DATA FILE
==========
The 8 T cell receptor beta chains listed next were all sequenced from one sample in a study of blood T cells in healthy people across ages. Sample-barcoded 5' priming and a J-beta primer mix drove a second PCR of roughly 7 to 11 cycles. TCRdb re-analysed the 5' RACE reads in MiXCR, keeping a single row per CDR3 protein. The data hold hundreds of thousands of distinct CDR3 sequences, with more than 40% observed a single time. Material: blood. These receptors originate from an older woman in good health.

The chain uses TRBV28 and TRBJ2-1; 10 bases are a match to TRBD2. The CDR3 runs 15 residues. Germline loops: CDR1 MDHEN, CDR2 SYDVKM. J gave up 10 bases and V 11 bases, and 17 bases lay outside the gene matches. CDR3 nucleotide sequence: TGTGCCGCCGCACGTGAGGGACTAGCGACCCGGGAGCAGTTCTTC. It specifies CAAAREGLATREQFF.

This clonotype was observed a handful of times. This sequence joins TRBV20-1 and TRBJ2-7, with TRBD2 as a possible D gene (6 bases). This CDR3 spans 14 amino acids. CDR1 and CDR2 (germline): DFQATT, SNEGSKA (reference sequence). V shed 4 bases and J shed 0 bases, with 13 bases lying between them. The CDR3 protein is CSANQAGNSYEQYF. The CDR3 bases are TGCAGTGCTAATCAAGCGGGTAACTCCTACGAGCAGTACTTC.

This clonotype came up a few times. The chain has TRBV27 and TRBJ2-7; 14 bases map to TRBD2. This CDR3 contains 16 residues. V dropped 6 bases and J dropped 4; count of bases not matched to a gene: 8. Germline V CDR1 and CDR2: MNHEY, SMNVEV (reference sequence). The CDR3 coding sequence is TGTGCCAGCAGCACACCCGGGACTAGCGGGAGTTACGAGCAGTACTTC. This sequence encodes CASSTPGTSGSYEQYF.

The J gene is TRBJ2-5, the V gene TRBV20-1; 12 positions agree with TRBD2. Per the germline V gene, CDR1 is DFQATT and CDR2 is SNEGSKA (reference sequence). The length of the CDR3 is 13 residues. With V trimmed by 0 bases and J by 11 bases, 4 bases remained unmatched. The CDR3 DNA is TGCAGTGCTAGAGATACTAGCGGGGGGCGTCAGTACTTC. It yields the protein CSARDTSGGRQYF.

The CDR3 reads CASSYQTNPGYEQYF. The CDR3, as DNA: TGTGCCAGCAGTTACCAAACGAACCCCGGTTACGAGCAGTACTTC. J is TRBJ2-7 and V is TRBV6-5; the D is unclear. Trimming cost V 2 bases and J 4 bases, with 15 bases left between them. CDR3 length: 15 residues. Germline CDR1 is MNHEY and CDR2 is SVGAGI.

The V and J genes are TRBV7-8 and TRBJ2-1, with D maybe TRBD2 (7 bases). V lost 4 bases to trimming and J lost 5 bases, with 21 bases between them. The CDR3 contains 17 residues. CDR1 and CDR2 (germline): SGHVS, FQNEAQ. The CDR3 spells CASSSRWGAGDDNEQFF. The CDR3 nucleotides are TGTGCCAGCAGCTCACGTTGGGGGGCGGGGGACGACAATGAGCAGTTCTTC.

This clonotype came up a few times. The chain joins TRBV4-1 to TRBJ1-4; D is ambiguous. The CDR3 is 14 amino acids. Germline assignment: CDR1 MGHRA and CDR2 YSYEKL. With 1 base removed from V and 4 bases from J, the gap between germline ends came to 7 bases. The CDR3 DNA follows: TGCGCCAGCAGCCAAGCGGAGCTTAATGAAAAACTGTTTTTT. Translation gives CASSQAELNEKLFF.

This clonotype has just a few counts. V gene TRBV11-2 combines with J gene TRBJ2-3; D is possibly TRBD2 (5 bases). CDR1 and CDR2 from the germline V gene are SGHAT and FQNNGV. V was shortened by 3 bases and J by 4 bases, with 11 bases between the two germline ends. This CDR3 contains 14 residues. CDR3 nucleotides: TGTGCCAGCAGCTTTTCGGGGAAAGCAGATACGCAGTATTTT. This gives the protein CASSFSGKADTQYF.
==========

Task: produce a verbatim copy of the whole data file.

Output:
The 8 T cell receptor beta chains listed next were all sequenced from one sample in a study of blood T cells in healthy people across ages. Sample-barcoded 5' priming and a J-beta primer mix drove a second PCR of roughly 7 to 11 cycles. TCRdb re-analysed the 5' RACE reads in MiXCR, keeping a single row per CDR3 protein. The data hold hundreds of thousands of distinct CDR3 sequences, with more than 40% observed a single time. Material: blood. These receptors originate from an older woman in good health.

The chain uses TRBV28 and TRBJ2-1; 10 bases are a match to TRBD2. The CDR3 runs 15 residues. Germline loops: CDR1 MDHEN, CDR2 SYDVKM. J gave up 10 bases and V 11 bases, and 17 bases lay outside the gene matches. CDR3 nucleotide sequence: TGTGCCGCCGCACGTGAGGGACTAGCGACCCGGGAGCAGTTCTTC. It specifies CAAAREGLATREQFF.

This clonotype was observed a handful of times. This sequence joins TRBV20-1 and TRBJ2-7, with TRBD2 as a possible D gene (6 bases). This CDR3 spans 14 amino acids. CDR1 and CDR2 (germline): DFQATT, SNEGSKA (reference sequence). V shed 4 bases and J shed 0 bases, with 13 bases lying between them. The CDR3 protein is CSANQAGNSYEQYF. The CDR3 bases are TGCAGTGCTAATCAAGCGGGTAACTCCTACGAGCAGTACTTC.

This clonotype came up a few times. The chain has TRBV27 and TRBJ2-7; 14 bases map to TRBD2. This CDR3 contains 16 residues. V dropped 6 bases and J dropped 4; count of bases not matched to a gene: 8. Germline V CDR1 and CDR2: MNHEY, SMNVEV (reference sequence). The CDR3 coding sequence is TGTGCCAGCAGCACACCCGGGACTAGCGGGAGTTACGAGCAGTACTTC. This sequence encodes CASSTPGTSGSYEQYF.

The J gene is TRBJ2-5, the V gene TRBV20-1; 12 positions agree with TRBD2. Per the germline V gene, CDR1 is DFQATT and CDR2 is SNEGSKA (reference sequence). The length of the CDR3 is 13 residues. With V trimmed by 0 bases and J by 11 bases, 4 bases remained unmatched. The CDR3 DNA is TGCAGTGCTAGAGATACTAGCGGGGGGCGTCAGTACTTC. It yields the protein CSARDTSGGRQYF.

The CDR3 reads CASSYQTNPGYEQYF. The CDR3, as DNA: TGTGCCAGCAGTTACCAAACGAACCCCGGTTACGAGCAGTACTTC. J is TRBJ2-7 and V is TRBV6-5; the D is unclear. Trimming cost V 2 bases and J 4 bases, with 15 bases left between them. CDR3 length: 15 residues. Germline CDR1 is MNHEY and CDR2 is SVGAGI.

The V and J genes are TRBV7-8 and TRBJ2-1, with D maybe TRBD2 (7 bases). V lost 4 bases to trimming and J lost 5 bases, with 21 bases between them. The CDR3 contains 17 residues. CDR1 and CDR2 (germline): SGHVS, FQNEAQ. The CDR3 spells CASSSRWGAGDDNEQFF. The CDR3 nucleotides are TGTGCCAGCAGCTCACGTTGGGGGGCGGGGGACGACAATGAGCAGTTCTTC.

This clonotype came up a few times. The chain joins TRBV4-1 to TRBJ1-4; D is ambiguous. The CDR3 is 14 amino acids. Germline assignment: CDR1 MGHRA and CDR2 YSYEKL. With 1 base removed from V and 4 bases from J, the gap between germline ends came to 7 bases. The CDR3 DNA follows: TGCGCCAGCAGCCAAGCGGAGCTTAATGAAAAACTGTTTTTT. Translation gives CASSQAELNEKLFF.

This clonotype has just a few counts. V gene TRBV11-2 combines with J gene TRBJ2-3; D is possibly TRBD2 (5 bases). CDR1 and CDR2 from the germline V gene are SGHAT and FQNNGV. V was shortened by 3 bases and J by 4 bases, with 11 bases between the two germline ends. This CDR3 contains 14 residues. CDR3 nucleotides: TGTGCCAGCAGCTTTTCGGGGAAAGCAGATACGCAGTATTTT. This gives the protein CASSFSGKADTQYF.